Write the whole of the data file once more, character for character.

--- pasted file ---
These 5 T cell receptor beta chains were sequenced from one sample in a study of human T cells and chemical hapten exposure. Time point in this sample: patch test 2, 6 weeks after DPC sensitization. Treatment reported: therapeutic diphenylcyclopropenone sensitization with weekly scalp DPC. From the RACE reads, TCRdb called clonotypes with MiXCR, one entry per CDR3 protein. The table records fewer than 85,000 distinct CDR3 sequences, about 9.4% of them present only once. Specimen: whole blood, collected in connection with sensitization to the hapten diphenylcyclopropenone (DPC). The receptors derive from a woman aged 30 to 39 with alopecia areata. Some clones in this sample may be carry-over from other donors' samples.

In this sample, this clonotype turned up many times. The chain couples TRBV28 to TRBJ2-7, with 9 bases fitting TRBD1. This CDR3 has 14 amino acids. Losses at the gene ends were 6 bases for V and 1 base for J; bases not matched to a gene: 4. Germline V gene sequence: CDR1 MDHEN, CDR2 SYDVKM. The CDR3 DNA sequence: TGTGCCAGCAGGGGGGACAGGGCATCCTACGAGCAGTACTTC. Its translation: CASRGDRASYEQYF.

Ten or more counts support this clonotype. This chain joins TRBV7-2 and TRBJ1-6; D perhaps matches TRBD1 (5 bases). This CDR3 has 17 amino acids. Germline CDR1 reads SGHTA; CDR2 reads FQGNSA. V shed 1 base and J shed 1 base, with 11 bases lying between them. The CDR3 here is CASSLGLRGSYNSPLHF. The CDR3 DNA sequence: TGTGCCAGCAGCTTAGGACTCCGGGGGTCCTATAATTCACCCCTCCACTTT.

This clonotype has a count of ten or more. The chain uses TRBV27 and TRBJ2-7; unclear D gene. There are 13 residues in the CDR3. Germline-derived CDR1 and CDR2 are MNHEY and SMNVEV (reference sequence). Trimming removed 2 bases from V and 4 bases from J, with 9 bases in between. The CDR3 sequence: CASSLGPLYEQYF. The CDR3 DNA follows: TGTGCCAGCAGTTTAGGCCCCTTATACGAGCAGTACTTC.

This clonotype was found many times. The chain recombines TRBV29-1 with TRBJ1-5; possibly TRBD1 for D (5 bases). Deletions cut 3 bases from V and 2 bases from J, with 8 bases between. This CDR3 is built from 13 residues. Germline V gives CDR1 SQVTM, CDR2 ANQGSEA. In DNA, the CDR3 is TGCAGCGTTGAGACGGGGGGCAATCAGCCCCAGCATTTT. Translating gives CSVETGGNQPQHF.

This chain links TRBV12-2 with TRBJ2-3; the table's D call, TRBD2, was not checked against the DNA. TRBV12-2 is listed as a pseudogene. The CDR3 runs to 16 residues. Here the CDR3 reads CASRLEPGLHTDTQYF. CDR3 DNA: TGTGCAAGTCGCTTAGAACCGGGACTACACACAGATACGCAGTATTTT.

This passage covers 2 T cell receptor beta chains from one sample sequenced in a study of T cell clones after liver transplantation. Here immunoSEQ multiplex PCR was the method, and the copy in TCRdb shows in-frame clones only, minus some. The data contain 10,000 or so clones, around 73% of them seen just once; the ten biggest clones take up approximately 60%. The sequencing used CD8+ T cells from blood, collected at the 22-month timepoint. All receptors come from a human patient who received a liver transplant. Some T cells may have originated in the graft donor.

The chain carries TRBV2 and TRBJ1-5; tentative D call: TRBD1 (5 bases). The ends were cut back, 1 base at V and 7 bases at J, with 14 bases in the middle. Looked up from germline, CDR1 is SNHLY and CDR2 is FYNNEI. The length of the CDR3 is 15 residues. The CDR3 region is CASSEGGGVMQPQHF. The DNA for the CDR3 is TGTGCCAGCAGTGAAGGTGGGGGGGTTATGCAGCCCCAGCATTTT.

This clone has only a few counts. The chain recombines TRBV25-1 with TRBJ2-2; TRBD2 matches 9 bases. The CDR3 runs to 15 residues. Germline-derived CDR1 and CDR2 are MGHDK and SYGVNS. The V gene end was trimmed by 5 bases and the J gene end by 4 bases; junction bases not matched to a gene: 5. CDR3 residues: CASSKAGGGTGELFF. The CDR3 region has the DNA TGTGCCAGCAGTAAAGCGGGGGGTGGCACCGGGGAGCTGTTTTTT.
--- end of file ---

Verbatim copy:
These 5 T cell receptor beta chains were sequenced from one sample in a study of human T cells and chemical hapten exposure. Time point in this sample: patch test 2, 6 weeks after DPC sensitization. Treatment reported: therapeutic diphenylcyclopropenone sensitization with weekly scalp DPC. From the RACE reads, TCRdb called clonotypes with MiXCR, one entry per CDR3 protein. The table records fewer than 85,000 distinct CDR3 sequences, about 9.4% of them present only once. Specimen: whole blood, collected in connection with sensitization to the hapten diphenylcyclopropenone (DPC). The receptors derive from a woman aged 30 to 39 with alopecia areata. Some clones in this sample may be carry-over from other donors' samples.

In this sample, this clonotype turned up many times. The chain couples TRBV28 to TRBJ2-7, with 9 bases fitting TRBD1. This CDR3 has 14 amino acids. Losses at the gene ends were 6 bases for V and 1 base for J; bases not matched to a gene: 4. Germline V gene sequence: CDR1 MDHEN, CDR2 SYDVKM. The CDR3 DNA sequence: TGTGCCAGCAGGGGGGACAGGGCATCCTACGAGCAGTACTTC. Its translation: CASRGDRASYEQYF.

Ten or more counts support this clonotype. This chain joins TRBV7-2 and TRBJ1-6; D perhaps matches TRBD1 (5 bases). This CDR3 has 17 amino acids. Germline CDR1 reads SGHTA; CDR2 reads FQGNSA. V shed 1 base and J shed 1 base, with 11 bases lying between them. The CDR3 here is CASSLGLRGSYNSPLHF. The CDR3 DNA sequence: TGTGCCAGCAGCTTAGGACTCCGGGGGTCCTATAATTCACCCCTCCACTTT.

This clonotype has a count of ten or more. The chain uses TRBV27 and TRBJ2-7; unclear D gene. There are 13 residues in the CDR3. Germline-derived CDR1 and CDR2 are MNHEY and SMNVEV (reference sequence). Trimming removed 2 bases from V and 4 bases from J, with 9 bases in between. The CDR3 sequence: CASSLGPLYEQYF. The CDR3 DNA follows: TGTGCCAGCAGTTTAGGCCCCTTATACGAGCAGTACTTC.

This clonotype was found many times. The chain recombines TRBV29-1 with TRBJ1-5; possibly TRBD1 for D (5 bases). Deletions cut 3 bases from V and 2 bases from J, with 8 bases between. This CDR3 is built from 13 residues. Germline V gives CDR1 SQVTM, CDR2 ANQGSEA. In DNA, the CDR3 is TGCAGCGTTGAGACGGGGGGCAATCAGCCCCAGCATTTT. Translating gives CSVETGGNQPQHF.

This chain links TRBV12-2 with TRBJ2-3; the table's D call, TRBD2, was not checked against the DNA. TRBV12-2 is listed as a pseudogene. The CDR3 runs to 16 residues. Here the CDR3 reads CASRLEPGLHTDTQYF. CDR3 DNA: TGTGCAAGTCGCTTAGAACCGGGACTACACACAGATACGCAGTATTTT.

This passage covers 2 T cell receptor beta chains from one sample sequenced in a study of T cell clones after liver transplantation. Here immunoSEQ multiplex PCR was the method, and the copy in TCRdb shows in-frame clones only, minus some. The data contain 10,000 or so clones, around 73% of them seen just once; the ten biggest clones take up approximately 60%. The sequencing used CD8+ T cells from blood, collected at the 22-month timepoint. All receptors come from a human patient who received a liver transplant. Some T cells may have originated in the graft donor.

The chain carries TRBV2 and TRBJ1-5; tentative D call: TRBD1 (5 bases). The ends were cut back, 1 base at V and 7 bases at J, with 14 bases in the middle. Looked up from germline, CDR1 is SNHLY and CDR2 is FYNNEI. The length of the CDR3 is 15 residues. The CDR3 region is CASSEGGGVMQPQHF. The DNA for the CDR3 is TGTGCCAGCAGTGAAGGTGGGGGGGTTATGCAGCCCCAGCATTTT.

This clone has only a few counts. The chain recombines TRBV25-1 with TRBJ2-2; TRBD2 matches 9 bases. The CDR3 runs to 15 residues. Germline-derived CDR1 and CDR2 are MGHDK and SYGVNS. The V gene end was trimmed by 5 bases and the J gene end by 4 bases; junction bases not matched to a gene: 5. CDR3 residues: CASSKAGGGTGELFF. The CDR3 region has the DNA TGTGCCAGCAGTAAAGCGGGGGGTGGCACCGGGGAGCTGTTTTTT.